Persian: بعدا بزرگترها از هردری سخن می‌گفتند.

Discussion in 'Indo-Iranian Languages' started by seitt, Jan 17, 2013.

  1. seitt Senior Member

    Turkey
    English/Welsh
    Greetings,

    This is from the autobiography of the man from Taft (in Yazd) whom I have mentioned before.

    Please, what does هردری mean here? Is it pronounced 'har dari'?
    بعدا بزرگترها از هردری سخن می‌گفتند.
    I don't think it can mean ‘every door’, but I can't understand what else it could mean. The writer is describing what would happen after the family had finished their meal, hence the word بعدا.

    Best wishes, and many thanks,

    Simon
     
  2. darush Senior Member

    Yes.
    هردری : it is any door or every door, word by word
    از هر دری سخن/سخنی گفتن : the idiom means talking about different/many/several issues.
     
  3. seitt Senior Member

    Turkey
    English/Welsh
    Thank you so much - is it always with از in this meaning, or is هر دری without از also used?

    Please could you give some examples in sentences if possible?
     
  4. SamiraFrancophile

    SamiraFrancophile Senior Member

    Tehran
    persian
    hi seitt

    in this special collocation "از هر دری سخن گفتن" , we always have "از".

    1- there is another proverb in Persian "به در می گویند که دیوار بشنود" literally means "they told to the door hoping that the wall heard it" and metaphorically to say some thing to some one indirectly; you see that there is no "از" here.

    2- "به هر دری زد، نتوانست کار پیدا کند" = he tried a lot but couldn't find a job.
    here "به هر دری زد" is also an idiom means "tried a lot" or "خیلی تلاش کرد"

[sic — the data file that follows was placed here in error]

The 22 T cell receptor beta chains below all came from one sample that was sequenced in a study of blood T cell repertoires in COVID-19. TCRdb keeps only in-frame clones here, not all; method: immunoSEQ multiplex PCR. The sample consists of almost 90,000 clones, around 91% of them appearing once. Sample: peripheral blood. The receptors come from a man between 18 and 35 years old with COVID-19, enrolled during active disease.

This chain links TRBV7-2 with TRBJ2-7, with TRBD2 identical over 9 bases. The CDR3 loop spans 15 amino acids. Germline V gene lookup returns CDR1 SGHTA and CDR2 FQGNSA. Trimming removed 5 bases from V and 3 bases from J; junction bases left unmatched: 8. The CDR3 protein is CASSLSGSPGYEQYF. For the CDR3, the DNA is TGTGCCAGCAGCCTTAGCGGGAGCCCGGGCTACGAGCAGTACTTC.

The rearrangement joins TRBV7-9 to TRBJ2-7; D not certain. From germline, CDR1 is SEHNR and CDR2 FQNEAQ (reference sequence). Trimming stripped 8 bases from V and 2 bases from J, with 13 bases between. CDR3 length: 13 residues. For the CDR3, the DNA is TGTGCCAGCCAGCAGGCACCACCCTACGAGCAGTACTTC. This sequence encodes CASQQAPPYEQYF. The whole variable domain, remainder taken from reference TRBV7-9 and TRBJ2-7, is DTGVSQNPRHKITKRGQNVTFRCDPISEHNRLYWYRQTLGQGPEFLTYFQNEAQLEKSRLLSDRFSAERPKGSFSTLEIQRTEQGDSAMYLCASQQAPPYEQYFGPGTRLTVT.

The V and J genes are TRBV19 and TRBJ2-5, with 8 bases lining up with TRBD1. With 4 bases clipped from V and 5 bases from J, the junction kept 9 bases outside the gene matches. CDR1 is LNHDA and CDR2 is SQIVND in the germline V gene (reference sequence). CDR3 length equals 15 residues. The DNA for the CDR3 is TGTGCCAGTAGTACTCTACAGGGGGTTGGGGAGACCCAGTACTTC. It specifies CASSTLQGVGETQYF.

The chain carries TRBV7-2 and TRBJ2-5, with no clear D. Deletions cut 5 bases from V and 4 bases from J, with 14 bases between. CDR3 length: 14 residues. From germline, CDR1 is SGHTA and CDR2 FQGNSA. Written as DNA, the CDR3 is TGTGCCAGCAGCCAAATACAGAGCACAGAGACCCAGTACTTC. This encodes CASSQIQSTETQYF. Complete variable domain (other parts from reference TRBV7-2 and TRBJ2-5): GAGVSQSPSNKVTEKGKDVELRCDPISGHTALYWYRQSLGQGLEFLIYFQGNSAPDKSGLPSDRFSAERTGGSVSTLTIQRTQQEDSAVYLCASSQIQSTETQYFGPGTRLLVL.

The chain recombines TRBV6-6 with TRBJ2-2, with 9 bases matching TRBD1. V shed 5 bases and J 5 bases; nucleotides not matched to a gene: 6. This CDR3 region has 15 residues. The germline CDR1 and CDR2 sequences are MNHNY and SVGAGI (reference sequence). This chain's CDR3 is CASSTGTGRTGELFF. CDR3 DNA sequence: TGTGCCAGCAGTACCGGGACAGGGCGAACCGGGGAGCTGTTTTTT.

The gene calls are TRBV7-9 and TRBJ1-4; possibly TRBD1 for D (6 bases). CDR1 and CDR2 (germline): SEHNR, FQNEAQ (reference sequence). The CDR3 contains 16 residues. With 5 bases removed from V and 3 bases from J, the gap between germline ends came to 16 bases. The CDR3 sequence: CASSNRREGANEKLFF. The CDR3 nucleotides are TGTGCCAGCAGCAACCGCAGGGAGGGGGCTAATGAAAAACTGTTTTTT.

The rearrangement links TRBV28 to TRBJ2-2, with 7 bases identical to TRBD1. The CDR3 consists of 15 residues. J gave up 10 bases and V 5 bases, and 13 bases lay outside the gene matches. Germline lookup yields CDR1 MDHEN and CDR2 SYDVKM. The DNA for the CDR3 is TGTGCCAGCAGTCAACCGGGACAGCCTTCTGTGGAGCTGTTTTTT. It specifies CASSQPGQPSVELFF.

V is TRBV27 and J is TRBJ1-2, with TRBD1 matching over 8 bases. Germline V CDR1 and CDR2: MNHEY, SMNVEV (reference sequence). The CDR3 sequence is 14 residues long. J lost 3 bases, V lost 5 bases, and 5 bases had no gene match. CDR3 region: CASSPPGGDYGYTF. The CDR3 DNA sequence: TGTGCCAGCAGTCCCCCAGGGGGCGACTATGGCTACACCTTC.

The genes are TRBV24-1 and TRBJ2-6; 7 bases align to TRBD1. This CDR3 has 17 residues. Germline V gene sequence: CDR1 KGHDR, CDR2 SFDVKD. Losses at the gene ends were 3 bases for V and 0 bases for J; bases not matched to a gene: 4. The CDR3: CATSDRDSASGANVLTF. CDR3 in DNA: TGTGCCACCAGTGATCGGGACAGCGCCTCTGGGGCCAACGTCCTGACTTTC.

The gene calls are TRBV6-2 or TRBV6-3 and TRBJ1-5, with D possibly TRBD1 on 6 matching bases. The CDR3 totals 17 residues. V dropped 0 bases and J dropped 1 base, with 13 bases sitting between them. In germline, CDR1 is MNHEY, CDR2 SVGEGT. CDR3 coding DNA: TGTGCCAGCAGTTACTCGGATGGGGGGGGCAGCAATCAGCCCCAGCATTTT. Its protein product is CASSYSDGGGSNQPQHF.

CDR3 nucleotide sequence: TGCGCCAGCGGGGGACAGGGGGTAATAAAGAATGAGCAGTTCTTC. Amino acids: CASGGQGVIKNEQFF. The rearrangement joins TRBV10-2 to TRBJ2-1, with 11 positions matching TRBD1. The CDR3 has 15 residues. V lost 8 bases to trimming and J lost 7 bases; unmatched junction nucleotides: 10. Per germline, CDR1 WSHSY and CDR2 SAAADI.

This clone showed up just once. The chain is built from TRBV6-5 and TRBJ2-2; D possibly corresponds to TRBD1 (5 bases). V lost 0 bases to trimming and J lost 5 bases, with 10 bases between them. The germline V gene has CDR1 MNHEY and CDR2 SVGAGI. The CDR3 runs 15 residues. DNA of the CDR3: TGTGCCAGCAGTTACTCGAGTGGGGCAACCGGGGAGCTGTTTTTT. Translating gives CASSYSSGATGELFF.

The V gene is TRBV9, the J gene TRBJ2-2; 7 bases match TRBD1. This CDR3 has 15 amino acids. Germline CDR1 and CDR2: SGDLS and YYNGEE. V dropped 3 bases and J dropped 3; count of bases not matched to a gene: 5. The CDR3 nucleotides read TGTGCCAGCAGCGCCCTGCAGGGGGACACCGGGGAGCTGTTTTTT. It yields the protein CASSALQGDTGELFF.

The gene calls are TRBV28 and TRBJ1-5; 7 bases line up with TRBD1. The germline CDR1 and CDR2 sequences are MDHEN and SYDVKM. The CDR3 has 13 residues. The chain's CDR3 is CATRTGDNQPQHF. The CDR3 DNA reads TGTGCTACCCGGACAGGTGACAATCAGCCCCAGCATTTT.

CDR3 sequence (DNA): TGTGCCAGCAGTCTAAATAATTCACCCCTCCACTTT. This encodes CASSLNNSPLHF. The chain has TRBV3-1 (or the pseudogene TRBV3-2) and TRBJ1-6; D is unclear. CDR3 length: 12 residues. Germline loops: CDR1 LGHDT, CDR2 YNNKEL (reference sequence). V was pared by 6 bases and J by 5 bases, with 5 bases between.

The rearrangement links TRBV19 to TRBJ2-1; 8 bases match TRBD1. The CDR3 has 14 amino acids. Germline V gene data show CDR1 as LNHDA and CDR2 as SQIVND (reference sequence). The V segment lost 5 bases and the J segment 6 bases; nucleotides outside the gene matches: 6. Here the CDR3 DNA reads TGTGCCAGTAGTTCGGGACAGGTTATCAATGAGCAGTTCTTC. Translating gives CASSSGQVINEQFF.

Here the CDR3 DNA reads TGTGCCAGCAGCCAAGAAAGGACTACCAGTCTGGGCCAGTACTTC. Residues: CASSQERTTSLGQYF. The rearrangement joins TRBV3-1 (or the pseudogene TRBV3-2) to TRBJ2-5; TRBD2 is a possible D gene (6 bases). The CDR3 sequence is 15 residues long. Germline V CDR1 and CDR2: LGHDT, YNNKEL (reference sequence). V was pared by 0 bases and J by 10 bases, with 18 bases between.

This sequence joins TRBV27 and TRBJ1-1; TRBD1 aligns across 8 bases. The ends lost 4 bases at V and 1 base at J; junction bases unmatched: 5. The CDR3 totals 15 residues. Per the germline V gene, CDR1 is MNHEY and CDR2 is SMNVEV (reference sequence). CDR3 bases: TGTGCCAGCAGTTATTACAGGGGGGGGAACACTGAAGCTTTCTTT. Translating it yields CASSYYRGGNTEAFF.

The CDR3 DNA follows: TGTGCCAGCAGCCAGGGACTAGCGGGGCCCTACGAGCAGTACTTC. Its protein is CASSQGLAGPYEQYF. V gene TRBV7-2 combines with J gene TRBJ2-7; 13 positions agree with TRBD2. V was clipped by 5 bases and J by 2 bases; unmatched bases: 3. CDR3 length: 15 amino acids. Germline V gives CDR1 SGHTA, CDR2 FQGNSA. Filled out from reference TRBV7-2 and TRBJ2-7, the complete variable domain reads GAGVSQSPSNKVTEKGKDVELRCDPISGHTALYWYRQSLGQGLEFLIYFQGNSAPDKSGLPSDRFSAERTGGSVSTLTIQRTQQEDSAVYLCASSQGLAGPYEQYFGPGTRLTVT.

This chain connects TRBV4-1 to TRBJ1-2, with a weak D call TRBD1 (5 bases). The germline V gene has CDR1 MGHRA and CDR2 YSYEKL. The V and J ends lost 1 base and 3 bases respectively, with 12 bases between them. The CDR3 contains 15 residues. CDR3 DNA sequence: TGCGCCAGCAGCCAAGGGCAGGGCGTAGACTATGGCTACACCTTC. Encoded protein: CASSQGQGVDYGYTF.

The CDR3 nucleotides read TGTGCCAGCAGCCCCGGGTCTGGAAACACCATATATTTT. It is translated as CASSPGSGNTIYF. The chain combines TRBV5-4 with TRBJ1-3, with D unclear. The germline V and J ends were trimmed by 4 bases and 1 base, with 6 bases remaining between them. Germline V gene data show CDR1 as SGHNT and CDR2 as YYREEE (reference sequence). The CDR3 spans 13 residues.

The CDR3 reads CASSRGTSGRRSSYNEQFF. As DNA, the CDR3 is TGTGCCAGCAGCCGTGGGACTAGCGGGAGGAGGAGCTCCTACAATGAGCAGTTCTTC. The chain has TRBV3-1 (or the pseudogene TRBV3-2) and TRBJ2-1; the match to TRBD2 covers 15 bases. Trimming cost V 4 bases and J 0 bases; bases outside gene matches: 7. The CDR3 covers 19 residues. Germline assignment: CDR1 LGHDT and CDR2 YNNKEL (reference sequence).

3- a poem from Sa'adi the poet:
    تو از هر در که باز آیی به این خوبی و زیبایی......دری باشی که از رحمت به سوی خلق بگشایی

    here در means "door" exactly and accepted the preposition "از"
     
    Last edited: Jan 17, 2013
  5. seitt Senior Member

    Turkey
    English/Welsh
    Thank you so much, truly most helpful. I think this must be the closest Turkish equivalent of "به در می گویند که دیوار بشنود":
    127 Kızım sana söylüyorum; gelinim sen anla. transl: This I am telling you, my dear Daughter, so that you, my dear Daughter-In-Law, might take heed. [When do we use this? Obviously, not in particular reference to one's daughter-in-law, and never to her face, anyway. It is a statement referring to any situation when one has to be politic and appear to be addressing himself to other people also present rather than the intended person.]
    http://www.ingilizce-ders.com/turkish-proverbs/proverbs/turkish-proverbs-09.htm
    !تازه، اصلا و ابدا فرانوش نکنیم که دیوار موش داره، موش گوش داره​
     
    Last edited: Jan 18, 2013
  6. SamiraFrancophile

    SamiraFrancophile Senior Member

    Tehran
    persian
    "!دیوار موش داره، موش هم گوش داره" is a little bit different seitt.

    we use this when you want to tell someone something secret ,so you say this proverb and it means "be carfull, this is a secret, may be someboy is near here and probably is listening to us".

    by the way, your persain is very good seitt.
    good luck
     
  7. seitt Senior Member

    Turkey
    English/Welsh
    Actually I was jokingly pre-empting a wisecrack to the effect that walls can't hear. Still, it's important to get feedback from a native speaker as humour is so intimately linked with culture, and it's always possible to find that what one says is incomprehensible for cultural reasons. Many thanks, God bless you.
     
  8. darush Senior Member

  9. SamiraFrancophile

    SamiraFrancophile Senior Member

    Tehran
    persian
  10. seitt Senior Member

    Turkey
    English/Welsh
    darush, I echo SamiraFrancophile's thanks. I am about to add the Welsh equivalent:).
     
  11. darush Senior Member

    You are both welcomed.
    I read it, too nice equivalent.:)
     

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